Donation Land Claims (DLC) ...

From: Fort Vancouver National Historic Site Cultural Landscape Report, 1992:

  • [1829-1846] ... "The Back Plains were the first of the Company's lands to be successfully occupied by American squatters. In March of 1845 James Douglas wrote that a party of Americans had "taken possession of Prairie du The." By 1849 all the land on the Back Plains were in possession of others, The Company did not claim any land or improvements on the Back Plains in the 1846-47 inventory."

  • [1847-1860] ... "The Back Plains fell to squatters early in this period. By 1849-50, Archibald McKinlay said, all of the back plains were occupied by "others." Isaac Ebey reported that a Mr. Maxon, an "American Citizen," had claims both at the Company's sawmill site, and on Camas Plain in 1853-54, and that a number of Americans had settled on the Camas Plain. The Covington map of 1859 shows two settlers on First Plain: Durgan and Jameson [Jamison],   both with houses and barns; Shaw [Schuh]   occupies Second Plain with a house and barn, and Morrow has a house and barn on Third Plain."


First Plain ... (Wahwaikee, "acorn")
From: "The Columbian", August 9, 2006 and June 10, 2017:

  • [August 9, 2006] ... "First Plain sat north of Bridge Creek (renamed Burnt Bridge Creek after the nearby bridge burned), near the present intersection of East 18th Street and Stapleton Road."

  • [June 10, 2017] ... "First Plain - near the current site of Eleanor Roosevelt Elementary and Bagley Park ... First through Fourth Plains all roughly followed the course of Burnt Bridge Creek."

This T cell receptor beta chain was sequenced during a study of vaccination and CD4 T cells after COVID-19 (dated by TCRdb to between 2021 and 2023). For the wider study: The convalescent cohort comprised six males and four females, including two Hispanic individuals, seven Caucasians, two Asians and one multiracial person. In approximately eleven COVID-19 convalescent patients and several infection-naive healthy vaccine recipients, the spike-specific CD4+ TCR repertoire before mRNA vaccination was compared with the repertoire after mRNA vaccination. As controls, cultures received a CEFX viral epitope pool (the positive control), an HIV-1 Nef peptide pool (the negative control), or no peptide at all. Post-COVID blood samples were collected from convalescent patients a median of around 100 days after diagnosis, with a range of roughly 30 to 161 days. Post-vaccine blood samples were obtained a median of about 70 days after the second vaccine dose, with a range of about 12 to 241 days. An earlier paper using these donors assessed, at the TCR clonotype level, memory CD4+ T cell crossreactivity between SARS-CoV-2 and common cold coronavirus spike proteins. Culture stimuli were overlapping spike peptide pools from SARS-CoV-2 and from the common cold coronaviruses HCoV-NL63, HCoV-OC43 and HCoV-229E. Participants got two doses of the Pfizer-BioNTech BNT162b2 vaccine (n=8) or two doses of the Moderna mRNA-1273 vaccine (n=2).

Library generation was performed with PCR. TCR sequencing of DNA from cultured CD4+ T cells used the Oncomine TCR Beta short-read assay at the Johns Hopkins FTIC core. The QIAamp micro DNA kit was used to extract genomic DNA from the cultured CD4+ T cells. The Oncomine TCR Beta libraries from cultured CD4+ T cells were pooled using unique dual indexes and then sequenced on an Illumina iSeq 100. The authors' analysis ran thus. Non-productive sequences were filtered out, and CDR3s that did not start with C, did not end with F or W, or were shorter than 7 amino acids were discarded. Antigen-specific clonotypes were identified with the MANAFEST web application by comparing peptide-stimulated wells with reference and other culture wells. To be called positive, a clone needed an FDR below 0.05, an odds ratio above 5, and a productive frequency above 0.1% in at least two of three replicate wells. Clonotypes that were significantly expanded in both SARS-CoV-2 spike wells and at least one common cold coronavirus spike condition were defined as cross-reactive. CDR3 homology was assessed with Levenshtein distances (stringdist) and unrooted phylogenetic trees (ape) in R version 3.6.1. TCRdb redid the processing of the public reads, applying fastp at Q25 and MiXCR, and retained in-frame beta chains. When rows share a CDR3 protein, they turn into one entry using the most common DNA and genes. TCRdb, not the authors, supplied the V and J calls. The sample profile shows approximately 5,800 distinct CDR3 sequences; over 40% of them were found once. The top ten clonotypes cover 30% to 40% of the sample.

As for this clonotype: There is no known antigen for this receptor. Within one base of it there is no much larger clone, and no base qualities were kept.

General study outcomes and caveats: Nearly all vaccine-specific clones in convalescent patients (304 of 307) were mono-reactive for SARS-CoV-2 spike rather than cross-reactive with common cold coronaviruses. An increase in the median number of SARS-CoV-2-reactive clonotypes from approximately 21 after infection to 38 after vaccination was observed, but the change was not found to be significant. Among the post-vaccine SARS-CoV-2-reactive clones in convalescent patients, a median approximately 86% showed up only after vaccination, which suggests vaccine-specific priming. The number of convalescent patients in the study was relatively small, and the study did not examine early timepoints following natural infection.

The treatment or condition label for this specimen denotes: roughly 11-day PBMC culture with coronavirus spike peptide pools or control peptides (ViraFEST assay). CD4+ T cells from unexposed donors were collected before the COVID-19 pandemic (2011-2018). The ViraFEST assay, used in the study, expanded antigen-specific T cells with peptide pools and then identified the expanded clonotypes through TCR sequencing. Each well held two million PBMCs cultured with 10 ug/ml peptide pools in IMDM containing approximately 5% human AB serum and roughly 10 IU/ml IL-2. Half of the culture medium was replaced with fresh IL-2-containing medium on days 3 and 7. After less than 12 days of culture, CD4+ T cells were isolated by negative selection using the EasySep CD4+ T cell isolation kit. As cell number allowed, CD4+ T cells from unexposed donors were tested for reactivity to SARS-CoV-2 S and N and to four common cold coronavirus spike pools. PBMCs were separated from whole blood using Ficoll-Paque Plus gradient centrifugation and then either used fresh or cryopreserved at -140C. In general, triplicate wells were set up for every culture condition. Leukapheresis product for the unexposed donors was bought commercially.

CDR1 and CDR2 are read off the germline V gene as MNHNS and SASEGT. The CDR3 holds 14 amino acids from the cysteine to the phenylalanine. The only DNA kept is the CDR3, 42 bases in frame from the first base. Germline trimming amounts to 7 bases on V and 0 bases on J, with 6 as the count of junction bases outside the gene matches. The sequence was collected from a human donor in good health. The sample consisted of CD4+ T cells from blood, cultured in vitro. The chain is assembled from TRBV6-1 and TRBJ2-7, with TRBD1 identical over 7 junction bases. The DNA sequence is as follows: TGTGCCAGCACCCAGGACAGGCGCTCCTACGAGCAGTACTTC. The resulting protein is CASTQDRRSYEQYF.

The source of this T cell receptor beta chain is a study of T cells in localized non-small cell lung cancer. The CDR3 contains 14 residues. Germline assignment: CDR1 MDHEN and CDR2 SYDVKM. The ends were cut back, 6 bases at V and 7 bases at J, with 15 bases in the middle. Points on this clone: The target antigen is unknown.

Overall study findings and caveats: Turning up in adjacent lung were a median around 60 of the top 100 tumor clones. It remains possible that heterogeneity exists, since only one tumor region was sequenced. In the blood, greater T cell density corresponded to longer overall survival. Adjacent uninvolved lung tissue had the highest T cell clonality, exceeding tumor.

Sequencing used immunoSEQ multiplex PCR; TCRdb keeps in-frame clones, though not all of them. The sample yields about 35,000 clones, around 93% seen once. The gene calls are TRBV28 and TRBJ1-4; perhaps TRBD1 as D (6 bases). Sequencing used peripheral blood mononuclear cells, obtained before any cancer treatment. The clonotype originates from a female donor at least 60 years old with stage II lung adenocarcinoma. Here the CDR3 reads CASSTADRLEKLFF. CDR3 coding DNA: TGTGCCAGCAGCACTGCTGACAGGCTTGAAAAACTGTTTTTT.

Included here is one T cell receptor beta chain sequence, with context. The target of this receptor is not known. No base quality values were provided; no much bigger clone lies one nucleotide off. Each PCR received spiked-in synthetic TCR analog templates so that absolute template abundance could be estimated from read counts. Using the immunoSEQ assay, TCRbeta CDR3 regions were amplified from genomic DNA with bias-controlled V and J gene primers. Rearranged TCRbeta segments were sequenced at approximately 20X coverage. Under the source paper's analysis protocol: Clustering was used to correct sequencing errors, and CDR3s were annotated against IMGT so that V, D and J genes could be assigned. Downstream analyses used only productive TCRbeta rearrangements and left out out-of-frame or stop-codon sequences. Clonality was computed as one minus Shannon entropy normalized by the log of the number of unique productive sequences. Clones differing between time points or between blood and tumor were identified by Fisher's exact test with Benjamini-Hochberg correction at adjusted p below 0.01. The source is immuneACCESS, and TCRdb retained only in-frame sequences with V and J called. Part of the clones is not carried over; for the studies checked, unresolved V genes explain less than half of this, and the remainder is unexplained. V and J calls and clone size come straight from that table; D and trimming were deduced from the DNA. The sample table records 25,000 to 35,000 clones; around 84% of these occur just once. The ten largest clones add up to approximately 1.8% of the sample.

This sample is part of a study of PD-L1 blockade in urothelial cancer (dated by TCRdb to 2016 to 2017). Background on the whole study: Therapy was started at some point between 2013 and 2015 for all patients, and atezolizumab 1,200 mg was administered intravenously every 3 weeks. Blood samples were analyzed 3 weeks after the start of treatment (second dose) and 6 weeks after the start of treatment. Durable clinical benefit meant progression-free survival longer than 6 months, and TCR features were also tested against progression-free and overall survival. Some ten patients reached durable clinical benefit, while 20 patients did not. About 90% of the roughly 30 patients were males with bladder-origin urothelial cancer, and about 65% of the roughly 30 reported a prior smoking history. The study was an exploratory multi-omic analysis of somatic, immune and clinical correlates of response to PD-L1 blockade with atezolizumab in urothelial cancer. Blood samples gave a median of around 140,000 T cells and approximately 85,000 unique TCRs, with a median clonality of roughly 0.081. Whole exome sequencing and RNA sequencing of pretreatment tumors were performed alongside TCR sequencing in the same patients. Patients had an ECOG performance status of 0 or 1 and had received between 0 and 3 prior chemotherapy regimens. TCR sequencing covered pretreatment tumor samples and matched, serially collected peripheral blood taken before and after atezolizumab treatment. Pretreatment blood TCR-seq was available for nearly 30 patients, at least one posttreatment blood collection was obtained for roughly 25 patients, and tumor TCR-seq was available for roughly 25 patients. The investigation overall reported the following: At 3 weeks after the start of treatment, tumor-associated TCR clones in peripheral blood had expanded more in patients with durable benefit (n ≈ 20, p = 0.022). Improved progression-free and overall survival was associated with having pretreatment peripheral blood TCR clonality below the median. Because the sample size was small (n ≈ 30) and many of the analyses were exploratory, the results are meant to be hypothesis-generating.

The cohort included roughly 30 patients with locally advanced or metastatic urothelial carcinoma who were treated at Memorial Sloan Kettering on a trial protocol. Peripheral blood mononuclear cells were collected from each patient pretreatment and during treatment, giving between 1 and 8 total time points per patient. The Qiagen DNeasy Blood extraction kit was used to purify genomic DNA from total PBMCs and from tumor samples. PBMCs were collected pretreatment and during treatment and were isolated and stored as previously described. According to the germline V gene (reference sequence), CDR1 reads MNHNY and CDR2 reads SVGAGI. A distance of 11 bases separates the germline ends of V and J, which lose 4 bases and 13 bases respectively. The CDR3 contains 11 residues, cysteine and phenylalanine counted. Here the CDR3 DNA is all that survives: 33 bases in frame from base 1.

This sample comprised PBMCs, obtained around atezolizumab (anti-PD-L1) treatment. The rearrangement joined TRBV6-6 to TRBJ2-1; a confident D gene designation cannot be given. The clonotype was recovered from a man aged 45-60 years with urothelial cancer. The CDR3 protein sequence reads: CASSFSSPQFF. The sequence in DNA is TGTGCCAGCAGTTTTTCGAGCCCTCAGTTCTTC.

From: Fort Vancouver National Historic Site Cultural Landscape Report, 1992:

  • ["Analysis and Evaluation"] ... "At its height, development at Fort Vancouver was located in three large prairies called Fort Plain, Lower Plain and Mill Plain, and five smaller prairies to the northeast called the Back Plains (First Plain, Second Plain, Third Plain, Fourth Plain, Fifth Plain and Camas Plain)."

  • [1829-1846] ... "To the northeast of Fort Plain was a series of forest openings making up the Back Plains, of which Fourth Plain was by far the largest First Plain was about two miles from the north edge of Fort Plain; Second Plain a mile beyond that, Third Plain approximately one-half mile beyond Second Plain, and Fourth Plain about a mile beyond Third Plain. The Camas Plain was at least another mile beyond."

  • [1829-1846] ... "First Plain was the nearest to Fort Plain, about three miles northeast of the stockade. It was an irregularly shaped opening, which according to James Douglas in 1838, contained about one hundred acres of "poor land never flooded."."

From: Vancouver National Historic Reserve Cultural Landscape Report, 2005:

  • ["Lower Klickitat Trail"] ... "The lower Klickitat Trail prairies mapped by McClellan and Cooper [1853-1855] were called Alack-ae ("turtle place"), Wahwaikee ("acorn"), Pahpoopahpoo ("burrowing owls"), Heowheow, Kolsas, and Simsik by the Indians according to J.F. Minter's records. Hudson's Bay Company settlers re-named these prairies "Fort Plain", "First Plain", "Second Plain", "Third Plain", "Fourth Plain", and "Fifth Plain", respectively. Cooper noted that First Plain through Fifth Plain were covered with good grass for horses, and eight edible berry species."

Donation Land Claims (DLC) ...

From: Fort Vancouver National Historic Site Cultural Landscape Report, 1992: